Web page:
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Report shows growing wealth gap between lawmakers and constituents

by Christopher A. Guzman, published

As American voters continue to express concerns about the U.S. economy’s fate and the country's overall direction in the midst of ever-present partisan gridlock, a recent Washington Post report about the growing wealth gap between lawmakers and their constituents may indicate a political disconnect that runs much deeper than initially realized.

The Post reports the following figures:

“Between 1984 and 2009, the median net worth of a member of the House more than doubled, according to the analysis of financial disclosures, from $280,000 to $725,000 in inflation-adjusted 2009 dollars, excluding home­equity.”

Meanwhile, the opposite holds true for the average American household:

“Over the same period, the wealth of an American family has declined slightly, with the comparable median figure sliding from $20,600 to $20,500, according to the Panel Study of Income Dynamics from the University of Michigan.”

The comparisons noted exclude home equity figures because they’re not included in congressional reporting. Additionally, 1984 was chosen as the starting point for the statistics because it’s the earliest year that wealth statistics are available.

Another noteworthy figure is that the proportion of representatives who have little besides a home has also shrunk. The Post notes that one in five House members in 1984 possessed zero or negative net worth excluding home equity. In 2009, one in twelve representatives fell under this category.

From a glance at these figures, it’s no wonder that more of the general electorate feels disconnected from their representatives. As American families have continued to struggle, members of Congress have experienced the opposite in being on the wealthier side of circumstances.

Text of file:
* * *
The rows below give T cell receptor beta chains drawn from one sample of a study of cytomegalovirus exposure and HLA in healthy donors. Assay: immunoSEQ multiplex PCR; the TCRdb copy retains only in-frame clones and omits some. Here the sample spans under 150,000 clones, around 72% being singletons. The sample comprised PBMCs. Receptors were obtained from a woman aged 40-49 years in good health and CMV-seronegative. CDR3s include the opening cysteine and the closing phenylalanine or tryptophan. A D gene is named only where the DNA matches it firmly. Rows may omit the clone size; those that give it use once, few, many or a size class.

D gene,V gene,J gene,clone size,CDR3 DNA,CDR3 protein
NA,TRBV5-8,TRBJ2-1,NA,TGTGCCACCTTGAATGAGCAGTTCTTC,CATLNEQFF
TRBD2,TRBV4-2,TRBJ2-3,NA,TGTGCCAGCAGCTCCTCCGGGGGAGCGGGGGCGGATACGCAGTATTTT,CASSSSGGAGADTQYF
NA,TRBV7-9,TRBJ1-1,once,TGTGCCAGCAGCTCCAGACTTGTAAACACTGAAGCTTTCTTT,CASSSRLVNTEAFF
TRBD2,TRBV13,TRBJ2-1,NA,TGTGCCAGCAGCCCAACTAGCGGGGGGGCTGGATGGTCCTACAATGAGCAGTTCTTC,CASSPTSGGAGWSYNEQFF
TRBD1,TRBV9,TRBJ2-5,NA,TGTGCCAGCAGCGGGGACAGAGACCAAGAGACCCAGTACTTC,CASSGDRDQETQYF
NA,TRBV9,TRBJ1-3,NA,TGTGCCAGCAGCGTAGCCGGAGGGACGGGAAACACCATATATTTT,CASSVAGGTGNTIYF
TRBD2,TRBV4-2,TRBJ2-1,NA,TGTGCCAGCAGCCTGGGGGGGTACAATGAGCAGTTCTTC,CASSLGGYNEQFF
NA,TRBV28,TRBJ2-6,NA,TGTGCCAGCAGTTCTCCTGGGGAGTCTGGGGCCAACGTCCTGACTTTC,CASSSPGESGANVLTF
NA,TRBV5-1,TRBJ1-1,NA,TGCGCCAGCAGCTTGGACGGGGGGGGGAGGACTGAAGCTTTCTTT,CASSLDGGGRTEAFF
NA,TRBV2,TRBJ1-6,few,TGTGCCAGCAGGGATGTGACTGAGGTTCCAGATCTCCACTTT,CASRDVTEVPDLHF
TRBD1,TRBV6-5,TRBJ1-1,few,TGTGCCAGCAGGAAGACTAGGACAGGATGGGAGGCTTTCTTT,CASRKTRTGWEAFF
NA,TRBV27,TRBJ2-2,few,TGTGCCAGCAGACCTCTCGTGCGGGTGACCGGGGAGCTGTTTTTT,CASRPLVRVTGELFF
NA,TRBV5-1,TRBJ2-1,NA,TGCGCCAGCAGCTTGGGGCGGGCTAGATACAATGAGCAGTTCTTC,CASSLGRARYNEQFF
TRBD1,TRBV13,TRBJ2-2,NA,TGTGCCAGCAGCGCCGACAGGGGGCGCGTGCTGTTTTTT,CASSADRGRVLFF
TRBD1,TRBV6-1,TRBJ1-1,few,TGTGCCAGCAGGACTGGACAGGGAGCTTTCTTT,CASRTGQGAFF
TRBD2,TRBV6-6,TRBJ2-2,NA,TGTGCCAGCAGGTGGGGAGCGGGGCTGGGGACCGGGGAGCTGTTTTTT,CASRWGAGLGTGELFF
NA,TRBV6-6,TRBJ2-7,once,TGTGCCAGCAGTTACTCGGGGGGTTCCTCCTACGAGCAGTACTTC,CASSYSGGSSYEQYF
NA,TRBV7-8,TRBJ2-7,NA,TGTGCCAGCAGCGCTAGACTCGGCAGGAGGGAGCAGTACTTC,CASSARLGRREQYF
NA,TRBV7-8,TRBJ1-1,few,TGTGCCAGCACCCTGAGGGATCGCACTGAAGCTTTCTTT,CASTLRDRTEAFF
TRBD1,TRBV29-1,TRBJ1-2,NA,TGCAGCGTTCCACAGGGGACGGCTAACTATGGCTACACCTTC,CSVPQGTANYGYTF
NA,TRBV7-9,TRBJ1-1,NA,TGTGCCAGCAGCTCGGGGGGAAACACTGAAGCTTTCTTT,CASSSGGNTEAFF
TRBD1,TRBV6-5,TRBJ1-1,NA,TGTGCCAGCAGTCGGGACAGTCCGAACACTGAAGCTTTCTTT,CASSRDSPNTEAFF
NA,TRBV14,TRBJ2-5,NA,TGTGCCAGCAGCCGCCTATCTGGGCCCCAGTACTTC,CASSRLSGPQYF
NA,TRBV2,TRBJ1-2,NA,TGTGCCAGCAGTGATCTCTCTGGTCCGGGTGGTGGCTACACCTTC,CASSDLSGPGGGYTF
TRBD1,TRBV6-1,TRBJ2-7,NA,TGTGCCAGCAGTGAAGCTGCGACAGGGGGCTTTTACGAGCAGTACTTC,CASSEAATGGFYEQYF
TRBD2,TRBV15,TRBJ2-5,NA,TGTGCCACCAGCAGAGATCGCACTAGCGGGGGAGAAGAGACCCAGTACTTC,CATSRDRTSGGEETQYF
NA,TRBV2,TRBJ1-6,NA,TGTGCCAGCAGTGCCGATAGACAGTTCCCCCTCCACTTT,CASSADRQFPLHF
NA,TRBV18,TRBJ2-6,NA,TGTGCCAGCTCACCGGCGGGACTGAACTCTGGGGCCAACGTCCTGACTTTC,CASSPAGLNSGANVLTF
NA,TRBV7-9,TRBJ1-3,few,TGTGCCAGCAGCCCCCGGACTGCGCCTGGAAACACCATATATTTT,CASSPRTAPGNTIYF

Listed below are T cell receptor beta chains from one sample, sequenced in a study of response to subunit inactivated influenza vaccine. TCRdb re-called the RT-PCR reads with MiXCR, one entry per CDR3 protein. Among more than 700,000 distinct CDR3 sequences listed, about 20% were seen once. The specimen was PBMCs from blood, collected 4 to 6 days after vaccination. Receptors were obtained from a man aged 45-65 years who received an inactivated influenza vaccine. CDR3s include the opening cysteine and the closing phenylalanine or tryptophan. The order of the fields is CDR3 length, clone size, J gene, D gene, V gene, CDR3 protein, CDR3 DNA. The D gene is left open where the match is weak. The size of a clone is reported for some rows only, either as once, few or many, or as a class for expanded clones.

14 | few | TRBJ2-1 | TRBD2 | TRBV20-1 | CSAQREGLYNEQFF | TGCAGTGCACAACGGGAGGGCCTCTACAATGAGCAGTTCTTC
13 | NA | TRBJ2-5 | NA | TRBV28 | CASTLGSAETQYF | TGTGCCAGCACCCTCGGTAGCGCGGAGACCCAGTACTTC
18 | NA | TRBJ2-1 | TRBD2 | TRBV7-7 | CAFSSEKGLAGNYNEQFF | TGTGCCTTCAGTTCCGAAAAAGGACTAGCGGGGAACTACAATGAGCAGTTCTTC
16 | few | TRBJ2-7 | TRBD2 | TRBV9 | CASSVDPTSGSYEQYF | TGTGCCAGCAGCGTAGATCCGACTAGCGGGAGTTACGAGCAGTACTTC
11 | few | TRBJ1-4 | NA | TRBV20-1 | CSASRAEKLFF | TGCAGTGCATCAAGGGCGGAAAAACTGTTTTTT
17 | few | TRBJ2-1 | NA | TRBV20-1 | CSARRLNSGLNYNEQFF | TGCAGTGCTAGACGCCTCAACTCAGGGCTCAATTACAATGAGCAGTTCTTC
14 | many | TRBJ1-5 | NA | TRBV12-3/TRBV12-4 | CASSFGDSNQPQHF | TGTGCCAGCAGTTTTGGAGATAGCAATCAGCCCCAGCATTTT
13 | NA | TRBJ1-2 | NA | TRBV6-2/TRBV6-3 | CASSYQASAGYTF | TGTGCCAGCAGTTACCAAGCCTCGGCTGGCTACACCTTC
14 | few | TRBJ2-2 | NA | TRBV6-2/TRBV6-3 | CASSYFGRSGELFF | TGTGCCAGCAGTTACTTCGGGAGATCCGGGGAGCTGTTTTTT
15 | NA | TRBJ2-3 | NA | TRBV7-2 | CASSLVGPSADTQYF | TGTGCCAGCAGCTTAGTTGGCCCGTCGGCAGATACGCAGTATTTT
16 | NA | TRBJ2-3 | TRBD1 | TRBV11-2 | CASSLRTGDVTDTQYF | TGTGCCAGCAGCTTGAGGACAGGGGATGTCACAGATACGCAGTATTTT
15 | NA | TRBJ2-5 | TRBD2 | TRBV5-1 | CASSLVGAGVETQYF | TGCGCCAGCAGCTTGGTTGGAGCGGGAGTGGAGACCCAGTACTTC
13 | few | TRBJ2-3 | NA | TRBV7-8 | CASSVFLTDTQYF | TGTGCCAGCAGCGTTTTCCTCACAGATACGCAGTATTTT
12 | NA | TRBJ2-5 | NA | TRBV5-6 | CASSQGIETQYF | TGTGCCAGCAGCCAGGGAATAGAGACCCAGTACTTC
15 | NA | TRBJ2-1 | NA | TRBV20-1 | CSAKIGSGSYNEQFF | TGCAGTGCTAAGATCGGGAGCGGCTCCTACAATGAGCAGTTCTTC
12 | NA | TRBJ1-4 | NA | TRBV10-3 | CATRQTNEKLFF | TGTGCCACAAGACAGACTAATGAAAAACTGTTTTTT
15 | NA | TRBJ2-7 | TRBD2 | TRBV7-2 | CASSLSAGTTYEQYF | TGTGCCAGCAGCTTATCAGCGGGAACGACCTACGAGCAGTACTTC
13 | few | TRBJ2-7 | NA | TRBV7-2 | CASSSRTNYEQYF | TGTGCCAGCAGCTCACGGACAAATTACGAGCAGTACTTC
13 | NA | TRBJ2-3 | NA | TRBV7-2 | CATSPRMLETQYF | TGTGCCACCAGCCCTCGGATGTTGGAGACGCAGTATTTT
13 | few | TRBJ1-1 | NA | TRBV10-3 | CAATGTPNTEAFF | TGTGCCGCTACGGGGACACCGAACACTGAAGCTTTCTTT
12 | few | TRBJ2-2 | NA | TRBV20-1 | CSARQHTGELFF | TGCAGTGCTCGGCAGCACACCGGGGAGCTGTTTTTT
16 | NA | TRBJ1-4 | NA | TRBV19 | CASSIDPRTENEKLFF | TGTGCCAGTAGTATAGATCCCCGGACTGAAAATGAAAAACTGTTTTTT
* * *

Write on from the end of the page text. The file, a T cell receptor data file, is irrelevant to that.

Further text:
With many politicians being faithful to maintain their own financial assets and to watch them grow, it’s frustrating to the electorate that these same politicians don’t exert the same kind of faithfulness in working together to accomplish meaningful results for the country’s sake.

It’s mind-boggling to ponder.

There’s nothing wrong with pursuing wealth. In fact, no one should be penalized for working hard and gathering the fruit of diligent labor in this country. The problem begins, however, when the very wealth of public representatives is outpacing what’s expected of them as servants of the public good. It’s at this point that the chambers of Congress come off as an entrance into an oligarchy instead of a taking on of a duty to serve one’s constituents.

From what can be gathered with this latest report, the ideological gridlock with the many of the current politicians in Congress (along with their dismal approval rating) is only the tip of the iceberg of what’s alarmingly wrong at the moment. The wealth gap between representatives and their constituents, while the political system is proverbially crashing and burning, brings a whole new discussion into play about the privileged class of Republicans and Democrats who seem to be taking their voters for granted.

With these current circumstances and others, it’s shouldn’t be any wonder that more than 2.5 million voters have left the Republican and Democratic parties since the 2008 elections. The storm that the unaffiliated voter can brew will only intensify from here on out.

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